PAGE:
The European Central Bank (ECB) (Thursday) is expected leave monetary policy on hold, but remain very dovish, with April business conditions PMIs (Friday) likely to be watched closely, after their surprise rise to a solid 53.2 in March despite coronavirus related setbacks.
Japanese core inflation for March (Friday) is likely to remain soft and business conditions PMIs for April will also be released on Friday.
In Australia, expect the minutes from the RBA’s last meeting (Tuesday) to remain dovish, preliminary March retail sales (Wednesday) to show a 1% bounce (after snap lockdowns in Victoria and WA weighed in February) and business conditions PMIs for April (Friday) to remain strong.
Outlook for investment markets
Shares remain at risk of further volatility from a resumption of rising bond yields and coronavirus related setbacks. However looking through the inevitable short-term noise, the combination of improving global growth helped by more stimulus, vaccines and still-low interest rates augurs well for shares over the next 12 months.
Global shares are expected to return around 8% over the next year, but expect a rotation away from growth-heavy US shares to more cyclical markets in Europe, Japan and emerging countries.
Australian shares are likely to be relative outperformers helped by better virus control enabling a stronger recovery in the near term; stronger stimulus; sectors like resources, industrials and financials benefitting from the rebound in growth; and as investors continue to drive a search for yield (benefitting the share market as dividends are increased, resulting in a 5% grossed up dividend yield). Expect the ASX200 to end 2021 at a record high of around 7,200, although the risk is shifting to the upside.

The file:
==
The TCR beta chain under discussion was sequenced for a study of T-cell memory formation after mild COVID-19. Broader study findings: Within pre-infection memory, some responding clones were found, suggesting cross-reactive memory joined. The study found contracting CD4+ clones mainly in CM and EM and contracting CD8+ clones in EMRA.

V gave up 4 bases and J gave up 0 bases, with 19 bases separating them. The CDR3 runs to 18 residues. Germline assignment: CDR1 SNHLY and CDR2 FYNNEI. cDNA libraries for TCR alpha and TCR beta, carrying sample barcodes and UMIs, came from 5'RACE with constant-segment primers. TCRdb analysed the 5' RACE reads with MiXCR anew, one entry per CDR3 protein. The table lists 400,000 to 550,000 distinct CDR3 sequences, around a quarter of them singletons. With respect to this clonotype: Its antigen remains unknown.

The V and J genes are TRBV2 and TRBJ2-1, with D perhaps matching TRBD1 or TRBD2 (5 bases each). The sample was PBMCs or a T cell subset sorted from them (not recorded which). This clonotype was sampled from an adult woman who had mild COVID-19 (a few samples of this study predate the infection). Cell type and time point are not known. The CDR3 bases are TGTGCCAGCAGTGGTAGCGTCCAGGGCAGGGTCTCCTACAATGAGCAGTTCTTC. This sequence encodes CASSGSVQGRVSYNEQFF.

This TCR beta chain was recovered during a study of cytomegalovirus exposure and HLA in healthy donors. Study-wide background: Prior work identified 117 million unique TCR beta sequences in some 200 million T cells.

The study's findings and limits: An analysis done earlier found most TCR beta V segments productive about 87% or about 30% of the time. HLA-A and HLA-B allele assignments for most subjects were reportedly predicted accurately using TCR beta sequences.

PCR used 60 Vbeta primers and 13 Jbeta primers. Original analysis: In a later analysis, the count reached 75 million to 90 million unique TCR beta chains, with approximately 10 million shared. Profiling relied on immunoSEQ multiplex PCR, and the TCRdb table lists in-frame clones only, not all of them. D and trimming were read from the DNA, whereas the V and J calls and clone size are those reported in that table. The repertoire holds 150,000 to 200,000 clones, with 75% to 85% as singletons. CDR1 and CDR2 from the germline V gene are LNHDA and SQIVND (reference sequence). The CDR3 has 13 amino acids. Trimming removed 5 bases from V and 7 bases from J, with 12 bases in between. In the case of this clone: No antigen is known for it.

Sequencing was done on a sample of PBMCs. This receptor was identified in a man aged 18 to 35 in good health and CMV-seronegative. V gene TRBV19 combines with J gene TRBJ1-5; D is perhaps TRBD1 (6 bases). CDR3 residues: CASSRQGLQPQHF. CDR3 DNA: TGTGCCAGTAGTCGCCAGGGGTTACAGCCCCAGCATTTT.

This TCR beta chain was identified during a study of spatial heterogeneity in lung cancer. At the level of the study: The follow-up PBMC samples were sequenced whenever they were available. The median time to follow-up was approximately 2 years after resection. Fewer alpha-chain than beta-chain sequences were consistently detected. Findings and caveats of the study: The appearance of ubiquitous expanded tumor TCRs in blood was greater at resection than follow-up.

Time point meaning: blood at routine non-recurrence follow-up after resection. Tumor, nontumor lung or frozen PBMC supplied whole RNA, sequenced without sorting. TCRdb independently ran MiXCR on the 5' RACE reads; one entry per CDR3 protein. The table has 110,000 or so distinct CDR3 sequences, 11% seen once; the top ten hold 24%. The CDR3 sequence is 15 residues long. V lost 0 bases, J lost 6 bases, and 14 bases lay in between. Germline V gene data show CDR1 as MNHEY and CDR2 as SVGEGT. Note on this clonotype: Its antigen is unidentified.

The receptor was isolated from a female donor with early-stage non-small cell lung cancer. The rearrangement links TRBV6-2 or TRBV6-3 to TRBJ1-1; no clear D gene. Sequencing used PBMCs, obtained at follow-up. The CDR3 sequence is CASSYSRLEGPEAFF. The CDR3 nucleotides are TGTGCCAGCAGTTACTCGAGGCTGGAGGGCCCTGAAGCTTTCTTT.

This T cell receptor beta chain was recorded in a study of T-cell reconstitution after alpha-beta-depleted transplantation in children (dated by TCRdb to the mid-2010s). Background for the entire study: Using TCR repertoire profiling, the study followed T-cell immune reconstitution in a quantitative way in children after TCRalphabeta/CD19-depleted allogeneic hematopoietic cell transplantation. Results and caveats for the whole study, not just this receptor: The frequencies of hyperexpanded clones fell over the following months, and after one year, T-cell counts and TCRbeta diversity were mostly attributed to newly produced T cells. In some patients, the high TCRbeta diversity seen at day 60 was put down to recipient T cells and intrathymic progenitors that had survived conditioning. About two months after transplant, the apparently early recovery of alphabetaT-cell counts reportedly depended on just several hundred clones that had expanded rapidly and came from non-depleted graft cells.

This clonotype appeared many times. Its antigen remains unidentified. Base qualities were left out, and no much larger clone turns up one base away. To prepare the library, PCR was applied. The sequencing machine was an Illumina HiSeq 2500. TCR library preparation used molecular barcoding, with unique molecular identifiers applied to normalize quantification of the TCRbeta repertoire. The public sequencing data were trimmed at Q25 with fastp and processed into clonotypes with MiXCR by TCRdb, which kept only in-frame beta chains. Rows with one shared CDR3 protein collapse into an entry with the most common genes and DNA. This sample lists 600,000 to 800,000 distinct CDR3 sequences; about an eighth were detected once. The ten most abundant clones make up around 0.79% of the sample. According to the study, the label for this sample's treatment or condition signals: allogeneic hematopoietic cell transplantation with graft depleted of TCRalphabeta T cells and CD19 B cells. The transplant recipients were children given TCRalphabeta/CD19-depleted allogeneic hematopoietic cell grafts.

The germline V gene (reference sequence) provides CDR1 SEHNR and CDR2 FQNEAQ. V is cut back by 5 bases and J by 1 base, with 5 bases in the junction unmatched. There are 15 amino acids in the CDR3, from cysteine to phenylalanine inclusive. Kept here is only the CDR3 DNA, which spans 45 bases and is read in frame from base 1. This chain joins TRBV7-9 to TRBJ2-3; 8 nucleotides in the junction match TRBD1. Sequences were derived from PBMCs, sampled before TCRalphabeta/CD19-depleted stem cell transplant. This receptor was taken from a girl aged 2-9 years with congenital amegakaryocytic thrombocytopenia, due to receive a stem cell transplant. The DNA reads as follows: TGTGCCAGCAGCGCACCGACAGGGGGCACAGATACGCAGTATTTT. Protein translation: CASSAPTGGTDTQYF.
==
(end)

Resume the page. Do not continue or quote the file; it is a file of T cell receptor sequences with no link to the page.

Still ultra-low yields and a capital loss from rising bond yields are likely to result in negative returns from bonds over the next 12 months.
Unlisted commercial property and infrastructure are ultimately likely to benefit from a resumption of the search for yield, but the hit to space-demand and hence rents from the virus will continue to weigh on near-term returns.
Australian home prices are likely to rise another 15% or so over the next 18 months to 2 years, being boosted by record low mortgage rates, economic recovery and fear of missing out (“FOMO”), but expect a slowing in the pace of gains as government home buyer incentives are cut back, fixed mortgage rates rise, macroprudential tightening kicks in and immigration remains down relative to normal.
Cash and bank deposits are likely to provide very poor returns, given the ultra-low cash rate of just 0.1%.
Although the A$ is vulnerable to bouts of uncertainty and Reserve Bank of Australia (RBA) bond buying will keep it lower than otherwise, a rising trend is likely to remain over the next 12 months, helped by rising commodity prices and a cyclical decline in the US$, probably taking the A$ up to around $US0.85 by year-end.
Subscribe below to Oliver's Insights to receive my latest articlesShane Oliver, Head of Investment Strategy & Chief Economist